My mother, Josephine C. Brett, was born in London, England on June 9, 1908, within the sound of the Bow bells, making her a true Cockney. In 1930, she graduated from the Regent Street Polytechnic School of Art, followed by a year of study at the University of London from which she received her British Art Teachers’ Diploma in 1931. In art school, she studied a range of arts and crafts, with a specialization in illustration. In 1927, she won the School Bronze Medal for Illustration. From 1931 to 1946, she taught arts and crafts in a variety of settings in England, including a teacher training college and a private girls’ school, and served as an examiner in art for the University of London. She also did a variety of freelance illustration work, including book jackets, menus, advertisements, and gift wraps. During World War II, she served as an art teacher while accompanying a group of children being evacuated by ship to Canada. In 1943, she married George Fairburn Brett, a physicist. In 1950, the family relocated to Lancaster, Pennsylvania. It was during that time that she took up painting once again. Upon moving to Philadelphia in 1957, she continued to teach children and adults privately while developing her own skills in acrylic painting. Prior to her formal retirement and her return to London, England in 1968, she taught secondary school girls for a year at the Springside School in Philadelphia. The 1970s and 1980s were very productive years for her artistically, and she experimented with a variety of painting styles. After completing a number of large acrylic paintings, including abstracts, still lifes, and those inspired by her travels, she studied silkscreen at the Putney School of Art in her mid-70s and produced a series of prints that drew on her training as an illustrator. In 1987, she held a one-person retrospective art show. She died on April 3, 2000 at the age of 91.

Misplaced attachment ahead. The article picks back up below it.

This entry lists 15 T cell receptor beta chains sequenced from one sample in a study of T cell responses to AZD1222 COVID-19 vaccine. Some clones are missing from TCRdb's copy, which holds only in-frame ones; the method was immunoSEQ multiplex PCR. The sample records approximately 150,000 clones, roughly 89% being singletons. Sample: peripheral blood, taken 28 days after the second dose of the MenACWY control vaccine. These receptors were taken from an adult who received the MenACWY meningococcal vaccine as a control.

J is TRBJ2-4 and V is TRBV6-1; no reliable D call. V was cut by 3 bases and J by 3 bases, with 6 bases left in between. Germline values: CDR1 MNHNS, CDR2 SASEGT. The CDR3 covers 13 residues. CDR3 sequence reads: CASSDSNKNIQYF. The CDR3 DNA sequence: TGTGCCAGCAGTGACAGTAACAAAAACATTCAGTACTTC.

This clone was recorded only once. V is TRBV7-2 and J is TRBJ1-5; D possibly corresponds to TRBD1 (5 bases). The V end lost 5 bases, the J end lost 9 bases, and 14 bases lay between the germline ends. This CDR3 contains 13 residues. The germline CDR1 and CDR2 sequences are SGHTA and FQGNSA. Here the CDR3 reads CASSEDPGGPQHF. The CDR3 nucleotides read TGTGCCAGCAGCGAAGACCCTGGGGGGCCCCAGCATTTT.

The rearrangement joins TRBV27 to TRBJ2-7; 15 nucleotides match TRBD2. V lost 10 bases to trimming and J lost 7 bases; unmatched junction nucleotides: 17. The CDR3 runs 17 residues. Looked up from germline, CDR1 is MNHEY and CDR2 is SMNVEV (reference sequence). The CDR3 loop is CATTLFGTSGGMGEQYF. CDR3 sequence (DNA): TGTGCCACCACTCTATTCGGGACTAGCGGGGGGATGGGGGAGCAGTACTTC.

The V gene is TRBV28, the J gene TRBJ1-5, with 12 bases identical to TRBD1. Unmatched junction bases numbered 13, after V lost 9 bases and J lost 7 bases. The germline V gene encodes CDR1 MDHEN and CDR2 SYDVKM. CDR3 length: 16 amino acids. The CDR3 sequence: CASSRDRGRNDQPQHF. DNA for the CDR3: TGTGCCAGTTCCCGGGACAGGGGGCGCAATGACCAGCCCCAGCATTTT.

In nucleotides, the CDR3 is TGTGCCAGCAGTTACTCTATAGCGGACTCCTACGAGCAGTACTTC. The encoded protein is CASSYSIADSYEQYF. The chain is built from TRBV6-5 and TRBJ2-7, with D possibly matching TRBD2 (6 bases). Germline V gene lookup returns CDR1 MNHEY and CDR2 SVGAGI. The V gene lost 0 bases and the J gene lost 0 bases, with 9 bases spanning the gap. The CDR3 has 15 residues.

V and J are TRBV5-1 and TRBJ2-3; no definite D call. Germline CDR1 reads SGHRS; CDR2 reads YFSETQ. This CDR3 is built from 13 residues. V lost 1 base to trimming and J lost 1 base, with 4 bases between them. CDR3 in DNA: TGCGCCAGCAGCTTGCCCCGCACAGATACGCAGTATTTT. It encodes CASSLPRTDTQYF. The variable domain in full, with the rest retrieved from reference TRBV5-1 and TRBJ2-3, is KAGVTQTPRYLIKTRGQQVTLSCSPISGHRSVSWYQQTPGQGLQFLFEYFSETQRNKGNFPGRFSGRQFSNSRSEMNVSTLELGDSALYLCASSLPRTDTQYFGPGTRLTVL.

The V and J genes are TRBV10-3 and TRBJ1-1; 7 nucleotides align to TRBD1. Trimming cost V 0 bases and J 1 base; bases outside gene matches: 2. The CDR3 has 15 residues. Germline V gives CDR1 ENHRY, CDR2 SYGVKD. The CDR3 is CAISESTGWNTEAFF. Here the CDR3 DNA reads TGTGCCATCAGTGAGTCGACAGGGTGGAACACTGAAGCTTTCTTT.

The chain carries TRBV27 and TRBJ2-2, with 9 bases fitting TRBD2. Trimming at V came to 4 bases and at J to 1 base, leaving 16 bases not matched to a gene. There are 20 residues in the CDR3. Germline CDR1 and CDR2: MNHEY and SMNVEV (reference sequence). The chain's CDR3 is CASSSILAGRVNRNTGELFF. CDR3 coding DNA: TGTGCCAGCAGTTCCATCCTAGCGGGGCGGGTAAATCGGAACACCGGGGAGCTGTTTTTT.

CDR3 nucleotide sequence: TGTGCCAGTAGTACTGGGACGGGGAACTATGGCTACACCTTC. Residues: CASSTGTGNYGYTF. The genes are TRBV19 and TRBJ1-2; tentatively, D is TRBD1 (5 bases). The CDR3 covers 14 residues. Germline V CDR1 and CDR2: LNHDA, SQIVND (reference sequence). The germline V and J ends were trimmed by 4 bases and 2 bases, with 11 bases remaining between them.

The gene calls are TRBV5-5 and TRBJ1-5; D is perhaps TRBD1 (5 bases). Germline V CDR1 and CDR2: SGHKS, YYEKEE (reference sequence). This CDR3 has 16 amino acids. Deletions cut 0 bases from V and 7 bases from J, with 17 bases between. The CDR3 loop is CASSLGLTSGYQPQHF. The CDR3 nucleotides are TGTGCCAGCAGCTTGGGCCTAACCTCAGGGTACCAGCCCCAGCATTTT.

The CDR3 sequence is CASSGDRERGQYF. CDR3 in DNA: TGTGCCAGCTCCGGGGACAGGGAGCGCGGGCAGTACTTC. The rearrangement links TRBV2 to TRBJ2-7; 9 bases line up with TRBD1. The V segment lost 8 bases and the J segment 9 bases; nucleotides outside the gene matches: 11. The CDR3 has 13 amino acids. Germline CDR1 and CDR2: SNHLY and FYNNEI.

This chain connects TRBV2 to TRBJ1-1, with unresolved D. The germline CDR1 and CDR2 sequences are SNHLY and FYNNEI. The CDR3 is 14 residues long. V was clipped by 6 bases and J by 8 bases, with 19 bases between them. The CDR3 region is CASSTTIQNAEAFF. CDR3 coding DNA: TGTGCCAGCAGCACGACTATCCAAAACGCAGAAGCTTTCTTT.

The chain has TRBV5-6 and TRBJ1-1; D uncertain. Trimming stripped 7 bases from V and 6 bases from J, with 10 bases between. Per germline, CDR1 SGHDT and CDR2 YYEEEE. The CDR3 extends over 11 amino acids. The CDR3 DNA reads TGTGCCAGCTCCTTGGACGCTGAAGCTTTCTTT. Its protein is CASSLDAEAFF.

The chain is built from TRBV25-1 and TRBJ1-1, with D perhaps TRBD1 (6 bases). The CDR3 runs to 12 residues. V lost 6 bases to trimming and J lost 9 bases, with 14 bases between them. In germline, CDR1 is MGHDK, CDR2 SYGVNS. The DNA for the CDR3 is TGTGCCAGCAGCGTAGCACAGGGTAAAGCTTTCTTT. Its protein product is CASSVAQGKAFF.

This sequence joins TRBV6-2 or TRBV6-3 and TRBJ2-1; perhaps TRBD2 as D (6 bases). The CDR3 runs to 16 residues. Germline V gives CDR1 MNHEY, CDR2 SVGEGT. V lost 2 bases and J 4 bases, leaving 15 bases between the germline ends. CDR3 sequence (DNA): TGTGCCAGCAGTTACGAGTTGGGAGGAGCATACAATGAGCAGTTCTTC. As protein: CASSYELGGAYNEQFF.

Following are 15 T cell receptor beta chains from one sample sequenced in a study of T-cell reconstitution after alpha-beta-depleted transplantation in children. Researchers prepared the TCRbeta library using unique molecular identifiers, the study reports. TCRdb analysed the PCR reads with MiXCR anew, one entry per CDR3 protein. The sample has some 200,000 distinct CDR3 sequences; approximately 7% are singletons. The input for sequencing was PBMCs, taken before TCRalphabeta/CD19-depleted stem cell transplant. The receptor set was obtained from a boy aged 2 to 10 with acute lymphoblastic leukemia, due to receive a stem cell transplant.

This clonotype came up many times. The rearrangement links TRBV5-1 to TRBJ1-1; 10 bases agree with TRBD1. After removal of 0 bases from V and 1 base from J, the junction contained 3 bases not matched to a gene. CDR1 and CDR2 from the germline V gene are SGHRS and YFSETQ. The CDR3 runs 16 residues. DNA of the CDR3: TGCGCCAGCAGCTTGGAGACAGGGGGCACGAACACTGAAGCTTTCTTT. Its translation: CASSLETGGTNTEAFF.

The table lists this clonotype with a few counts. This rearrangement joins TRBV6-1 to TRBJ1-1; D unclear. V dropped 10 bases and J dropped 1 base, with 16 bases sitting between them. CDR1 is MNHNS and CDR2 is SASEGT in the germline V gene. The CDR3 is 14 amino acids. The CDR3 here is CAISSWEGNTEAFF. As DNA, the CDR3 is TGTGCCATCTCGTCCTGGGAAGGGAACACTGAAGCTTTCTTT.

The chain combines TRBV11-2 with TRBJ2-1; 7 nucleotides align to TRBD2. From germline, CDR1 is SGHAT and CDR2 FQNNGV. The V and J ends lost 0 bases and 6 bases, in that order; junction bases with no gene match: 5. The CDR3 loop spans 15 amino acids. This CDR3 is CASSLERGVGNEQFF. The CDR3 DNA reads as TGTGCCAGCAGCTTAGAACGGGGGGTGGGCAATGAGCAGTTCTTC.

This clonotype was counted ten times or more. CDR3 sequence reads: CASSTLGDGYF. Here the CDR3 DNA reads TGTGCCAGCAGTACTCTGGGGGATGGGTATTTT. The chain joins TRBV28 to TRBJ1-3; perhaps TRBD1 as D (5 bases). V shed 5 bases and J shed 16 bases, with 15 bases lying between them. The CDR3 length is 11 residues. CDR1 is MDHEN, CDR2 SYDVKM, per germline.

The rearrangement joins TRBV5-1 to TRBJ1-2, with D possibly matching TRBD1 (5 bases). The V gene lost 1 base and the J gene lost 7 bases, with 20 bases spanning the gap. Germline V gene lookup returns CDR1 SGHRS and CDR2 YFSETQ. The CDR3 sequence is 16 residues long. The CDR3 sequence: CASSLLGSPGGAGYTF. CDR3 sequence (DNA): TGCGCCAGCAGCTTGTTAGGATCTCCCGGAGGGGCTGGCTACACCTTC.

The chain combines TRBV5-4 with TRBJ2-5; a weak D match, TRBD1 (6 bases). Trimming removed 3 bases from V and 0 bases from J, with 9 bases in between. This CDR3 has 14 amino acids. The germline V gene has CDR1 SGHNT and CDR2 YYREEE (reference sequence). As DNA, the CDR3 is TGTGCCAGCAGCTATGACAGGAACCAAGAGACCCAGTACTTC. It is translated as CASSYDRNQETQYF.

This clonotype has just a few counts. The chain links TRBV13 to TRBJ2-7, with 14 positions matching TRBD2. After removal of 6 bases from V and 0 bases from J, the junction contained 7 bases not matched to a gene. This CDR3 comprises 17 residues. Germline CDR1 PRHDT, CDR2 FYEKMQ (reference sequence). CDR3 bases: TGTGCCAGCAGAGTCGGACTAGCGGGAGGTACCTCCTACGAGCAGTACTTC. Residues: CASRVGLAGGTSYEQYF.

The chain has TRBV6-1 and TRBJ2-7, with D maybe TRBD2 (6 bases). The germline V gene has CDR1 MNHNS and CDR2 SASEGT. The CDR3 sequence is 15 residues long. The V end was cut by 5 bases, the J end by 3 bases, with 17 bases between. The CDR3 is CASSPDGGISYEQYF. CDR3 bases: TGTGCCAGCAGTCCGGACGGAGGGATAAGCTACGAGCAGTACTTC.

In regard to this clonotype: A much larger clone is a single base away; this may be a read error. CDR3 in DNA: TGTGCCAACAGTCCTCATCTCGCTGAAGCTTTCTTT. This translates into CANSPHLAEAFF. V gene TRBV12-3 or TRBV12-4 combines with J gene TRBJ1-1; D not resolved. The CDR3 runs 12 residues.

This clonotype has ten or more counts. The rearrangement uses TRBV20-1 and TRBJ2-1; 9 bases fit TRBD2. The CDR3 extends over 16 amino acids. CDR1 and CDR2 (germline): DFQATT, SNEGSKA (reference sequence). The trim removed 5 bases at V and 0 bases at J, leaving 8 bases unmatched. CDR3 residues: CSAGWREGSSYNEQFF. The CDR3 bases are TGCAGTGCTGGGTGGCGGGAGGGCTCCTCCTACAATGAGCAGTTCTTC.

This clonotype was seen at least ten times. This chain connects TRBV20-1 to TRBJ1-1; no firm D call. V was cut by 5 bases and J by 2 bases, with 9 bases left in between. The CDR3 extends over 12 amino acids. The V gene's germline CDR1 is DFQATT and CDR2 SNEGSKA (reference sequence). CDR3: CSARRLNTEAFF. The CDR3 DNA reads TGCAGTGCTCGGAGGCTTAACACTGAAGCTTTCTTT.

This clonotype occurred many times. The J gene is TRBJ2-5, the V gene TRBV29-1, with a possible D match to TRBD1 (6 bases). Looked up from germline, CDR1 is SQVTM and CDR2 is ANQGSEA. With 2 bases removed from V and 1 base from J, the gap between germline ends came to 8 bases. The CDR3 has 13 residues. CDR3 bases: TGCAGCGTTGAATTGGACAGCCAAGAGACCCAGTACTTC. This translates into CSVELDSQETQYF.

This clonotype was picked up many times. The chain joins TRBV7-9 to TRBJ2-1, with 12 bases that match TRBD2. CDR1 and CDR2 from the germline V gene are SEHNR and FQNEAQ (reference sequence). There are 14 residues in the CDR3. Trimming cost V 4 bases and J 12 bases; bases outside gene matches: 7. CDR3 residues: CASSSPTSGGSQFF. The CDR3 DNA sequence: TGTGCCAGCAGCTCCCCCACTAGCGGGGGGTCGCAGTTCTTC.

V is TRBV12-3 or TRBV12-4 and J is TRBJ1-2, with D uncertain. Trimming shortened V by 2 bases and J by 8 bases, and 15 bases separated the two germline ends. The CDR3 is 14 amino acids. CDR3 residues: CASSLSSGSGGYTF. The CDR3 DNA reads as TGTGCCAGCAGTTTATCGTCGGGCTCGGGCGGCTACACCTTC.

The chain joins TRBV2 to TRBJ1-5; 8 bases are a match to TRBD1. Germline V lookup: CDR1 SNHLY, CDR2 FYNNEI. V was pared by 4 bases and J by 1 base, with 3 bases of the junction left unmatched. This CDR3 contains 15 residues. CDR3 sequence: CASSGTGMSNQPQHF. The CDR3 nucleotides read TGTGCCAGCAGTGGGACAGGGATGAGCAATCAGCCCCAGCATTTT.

In this gallery, I share a sample of her work.